Valuing power of the lenticle

March 19, 2019
Nancy Groves

Digital Edition, Ophthalmology Times, March 15 2019, Volume 44, Issue 5

Pearls for overcoming pitfalls related to keratometry, prediction of effective lens position, optical biometry

Despite ongoing fine-tuning of the formulas for the optical power of IOLs, errors are still possible, often related to keratometry, prediction of effective lens position, and optical biometry.

Reviewed by Jack T. Holladay, MD, MSEE, FACS

Even after decades of making periodic adjustments and updates to formulas for the calculation of IOL power to improve accuracy, choosing the correct power can still be challenging, said Jack T. Holladay, MD, MSEE, FACS.

Formulas for the calculation of IOL power have been around since S.N. Fedorov’s original publication of “Estimation of Optical Power of the Intraocular Lens” in 1967. The process is prone to three pitfalls following corneal refractive surgery or keratoconus: inaccuracies related to keratometry, prediction of effective lens position, and optical biometry.

After keratometry or corneal refractive surgery, the only relevant part of the cornea is the 4.5-mm lenticle, explained Dr. Holladay, clinical professor of ophthalmology, Baylor College of Medicine, Houston. Keratometry measures the front-surface ring of the lenticle-ranging from 2 mm to 3.2 mm depending on the keratometer-using a back radius of 4, 6, or 28 points and presuming a back radius of 82.2% of the front radius.

Inaccuracies related to keratometry

However, for irregular corneas (e.g., post-refractive keratoconus, post-penetrating keratoplasty, and scars), keratometry is inaccurate due to sample size and should be replaced with zonal topography or tomography.

Topography measures the entire front surface of the lenticle, with about 14,000 points, whereas tomography measures the front/back surfaces, using about 40,000 points, Dr. Holladay said.

“What we want is the power of that lenticle, and since the sample size is much better, in both of these conditions (keratoconus and refractive surgery) you should always get topography or tomography,” Dr. Holladay said.

After keratoconus, the cornea becomes a simultaneous bifocal. A bifocal “cap” is formed with 2 to 5 D more power than the paracentral power within the pupil. “What you want is the paracentral power that’s in the pupil,” he said.

“The cap gives you reading power, just like a bifocal intraocular lens. Patients don’t look through the average, and that’s what the keratometer is going to give you. You have to move that mouse around in the paracentral area to get an average value and avoid the cone, because that’s for reading; it’s not for distance vision.”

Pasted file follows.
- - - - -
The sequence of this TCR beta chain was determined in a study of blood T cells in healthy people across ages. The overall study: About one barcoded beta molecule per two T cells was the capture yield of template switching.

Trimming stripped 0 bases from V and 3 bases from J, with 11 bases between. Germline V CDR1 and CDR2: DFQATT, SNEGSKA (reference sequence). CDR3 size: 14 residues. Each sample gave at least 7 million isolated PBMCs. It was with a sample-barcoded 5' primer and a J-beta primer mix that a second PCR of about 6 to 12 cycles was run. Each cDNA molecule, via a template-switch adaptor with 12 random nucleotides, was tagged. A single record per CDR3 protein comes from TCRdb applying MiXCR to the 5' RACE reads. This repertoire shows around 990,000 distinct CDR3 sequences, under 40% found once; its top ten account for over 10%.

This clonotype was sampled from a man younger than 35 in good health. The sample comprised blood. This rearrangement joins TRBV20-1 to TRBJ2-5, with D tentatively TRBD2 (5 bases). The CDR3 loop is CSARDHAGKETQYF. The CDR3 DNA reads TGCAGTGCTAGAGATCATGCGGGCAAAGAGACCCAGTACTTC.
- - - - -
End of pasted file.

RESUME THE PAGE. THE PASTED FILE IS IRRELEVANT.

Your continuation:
However, in post-refractive surgery, the cornea is not a bifocal. It is flattest in the center of the cornea following myopic surgery and steepest in the center after hyperopic surgery. If it was centered on the pupil it will be decentered relative to the visual axis. The pupil size is critical, and the key is to find the power within the zone. If the pupil is smaller than average, the power has to be customized.

Effective lens position

Another pitfall is that the prediction of effective lens position is inaccurate if using keratometry; neither the cap power nor the flattened cornea after myopic refractive surgery will size the eye correctly, Dr. Holladay said.

Rather, the “double K method” is more reliable. Use keratometry before refractive surgery or the paracentral power in keratoconus to estimate the size of the anterior segment, then use the refractive vergence power measured with zonal power.

Optical biometry

A third source of errors is optical biometry. It can yield imprecise results in long eyes (>25 mm), which are common in refractive surgery and keratoconus, thus the axial length must be shortened with all formulas. The error resulted more than a decade ago from calibrations made for OCT that included eyes up to 26 mm long; calibrations were then extrapolated from 26 to 36 mm.

“If you extrapolate you overestimate the length of the eye, and the eyes are progressively shorter,” he said. “In fact, for a 36-mm eye, it’s really 34.”

A linear regression model to compensate for long eyes was published in 2011 by Wang and Koch, and further axial length adjustment formulas were published in the Journal of Cataract and Refractive Surgery in October 2018.

Disclosures:

Jack T. Holladay, MD, MSEE, FACS
E: holladay@docholladay.com
This article was adapted from Dr. Holladay’s presentation during Refractive Surgery Subspecialty Day at the 2018 meeting of the American Academy of Ophthalmology. Dr. Holladay did not report any relevant disclosures.

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